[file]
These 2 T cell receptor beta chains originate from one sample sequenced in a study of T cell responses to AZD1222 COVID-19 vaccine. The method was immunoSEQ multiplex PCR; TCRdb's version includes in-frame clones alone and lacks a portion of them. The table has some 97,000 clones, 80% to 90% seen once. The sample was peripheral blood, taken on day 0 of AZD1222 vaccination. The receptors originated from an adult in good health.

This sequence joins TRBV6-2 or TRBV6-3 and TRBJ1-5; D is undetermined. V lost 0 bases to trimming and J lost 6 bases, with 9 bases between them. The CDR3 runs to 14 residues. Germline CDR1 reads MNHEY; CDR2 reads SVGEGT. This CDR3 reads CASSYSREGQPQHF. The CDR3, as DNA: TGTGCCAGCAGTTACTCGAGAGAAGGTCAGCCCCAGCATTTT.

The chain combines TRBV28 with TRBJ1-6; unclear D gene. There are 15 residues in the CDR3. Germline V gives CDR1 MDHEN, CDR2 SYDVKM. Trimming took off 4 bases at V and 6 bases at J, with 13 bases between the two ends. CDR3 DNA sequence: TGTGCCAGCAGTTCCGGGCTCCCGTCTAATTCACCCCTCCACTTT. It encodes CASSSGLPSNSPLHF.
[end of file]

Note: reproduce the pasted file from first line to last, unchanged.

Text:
These 2 T cell receptor beta chains originate from one sample sequenced in a study of T cell responses to AZD1222 COVID-19 vaccine. The method was immunoSEQ multiplex PCR; TCRdb's version includes in-frame clones alone and lacks a portion of them. The table has some 97,000 clones, 80% to 90% seen once. The sample was peripheral blood, taken on day 0 of AZD1222 vaccination. The receptors originated from an adult in good health.

This sequence joins TRBV6-2 or TRBV6-3 and TRBJ1-5; D is undetermined. V lost 0 bases to trimming and J lost 6 bases, with 9 bases between them. The CDR3 runs to 14 residues. Germline CDR1 reads MNHEY; CDR2 reads SVGEGT. This CDR3 reads CASSYSREGQPQHF. The CDR3, as DNA: TGTGCCAGCAGTTACTCGAGAGAAGGTCAGCCCCAGCATTTT.

The chain combines TRBV28 with TRBJ1-6; unclear D gene. There are 15 residues in the CDR3. Germline V gives CDR1 MDHEN, CDR2 SYDVKM. Trimming took off 4 bases at V and 6 bases at J, with 13 bases between the two ends. CDR3 DNA sequence: TGTGCCAGCAGTTCCGGGCTCCCGTCTAATTCACCCCTCCACTTT. It encodes CASSSGLPSNSPLHF.